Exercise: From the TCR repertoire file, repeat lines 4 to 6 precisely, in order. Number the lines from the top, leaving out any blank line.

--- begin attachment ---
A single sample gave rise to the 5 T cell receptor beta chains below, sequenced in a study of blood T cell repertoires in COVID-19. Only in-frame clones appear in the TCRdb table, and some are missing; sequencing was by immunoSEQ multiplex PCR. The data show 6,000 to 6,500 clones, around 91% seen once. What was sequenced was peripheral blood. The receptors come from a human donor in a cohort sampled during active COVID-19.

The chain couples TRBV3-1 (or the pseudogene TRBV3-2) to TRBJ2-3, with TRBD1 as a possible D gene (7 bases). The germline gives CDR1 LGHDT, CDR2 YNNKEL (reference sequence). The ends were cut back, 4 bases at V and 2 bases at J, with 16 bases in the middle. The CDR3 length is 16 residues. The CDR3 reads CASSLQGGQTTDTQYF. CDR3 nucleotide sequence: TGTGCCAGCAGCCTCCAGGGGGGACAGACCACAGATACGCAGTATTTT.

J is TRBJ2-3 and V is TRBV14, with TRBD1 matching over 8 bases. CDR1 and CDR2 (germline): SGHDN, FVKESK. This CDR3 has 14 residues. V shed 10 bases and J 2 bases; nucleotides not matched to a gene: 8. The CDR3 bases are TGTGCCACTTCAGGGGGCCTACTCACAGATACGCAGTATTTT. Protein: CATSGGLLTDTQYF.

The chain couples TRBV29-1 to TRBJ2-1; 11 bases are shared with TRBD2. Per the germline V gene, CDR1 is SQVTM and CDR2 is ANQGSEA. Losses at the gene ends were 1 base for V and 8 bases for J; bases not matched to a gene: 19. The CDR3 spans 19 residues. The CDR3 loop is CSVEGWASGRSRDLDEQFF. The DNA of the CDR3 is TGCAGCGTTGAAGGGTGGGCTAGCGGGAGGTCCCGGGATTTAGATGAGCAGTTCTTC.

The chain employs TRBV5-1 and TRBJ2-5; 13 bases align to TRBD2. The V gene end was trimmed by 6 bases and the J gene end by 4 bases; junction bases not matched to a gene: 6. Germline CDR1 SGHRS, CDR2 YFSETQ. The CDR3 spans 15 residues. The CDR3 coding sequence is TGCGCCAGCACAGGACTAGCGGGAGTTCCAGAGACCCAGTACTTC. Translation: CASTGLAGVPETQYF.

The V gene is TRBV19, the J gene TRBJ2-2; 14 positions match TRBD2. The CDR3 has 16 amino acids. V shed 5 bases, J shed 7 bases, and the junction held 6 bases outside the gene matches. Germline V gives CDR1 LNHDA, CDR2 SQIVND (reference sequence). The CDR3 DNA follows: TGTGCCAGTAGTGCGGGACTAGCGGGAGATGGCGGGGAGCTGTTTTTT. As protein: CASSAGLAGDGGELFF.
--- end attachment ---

The chain couples TRBV29-1 to TRBJ2-1; 11 bases are shared with TRBD2. Per the germline V gene, CDR1 is SQVTM and CDR2 is ANQGSEA. Losses at the gene ends were 1 base for V and 8 bases for J; bases not matched to a gene: 19. The CDR3 spans 19 residues. The CDR3 loop is CSVEGWASGRSRDLDEQFF. The DNA of the CDR3 is TGCAGCGTTGAAGGGTGGGCTAGCGGGAGGTCCCGGGATTTAGATGAGCAGTTCTTC.

The chain employs TRBV5-1 and TRBJ2-5; 13 bases align to TRBD2. The V gene end was trimmed by 6 bases and the J gene end by 4 bases; junction bases not matched to a gene: 6. Germline CDR1 SGHRS, CDR2 YFSETQ. The CDR3 spans 15 residues. The CDR3 coding sequence is TGCGCCAGCACAGGACTAGCGGGAGTTCCAGAGACCCAGTACTTC. Translation: CASTGLAGVPETQYF.

The V gene is TRBV19, the J gene TRBJ2-2; 14 positions match TRBD2. The CDR3 has 16 amino acids. V shed 5 bases, J shed 7 bases, and the junction held 6 bases outside the gene matches. Germline V gives CDR1 LNHDA, CDR2 SQIVND (reference sequence). The CDR3 DNA follows: TGTGCCAGTAGTGCGGGACTAGCGGGAGATGGCGGGGAGCTGTTTTTT. As protein: CASSAGLAGDGGELFF.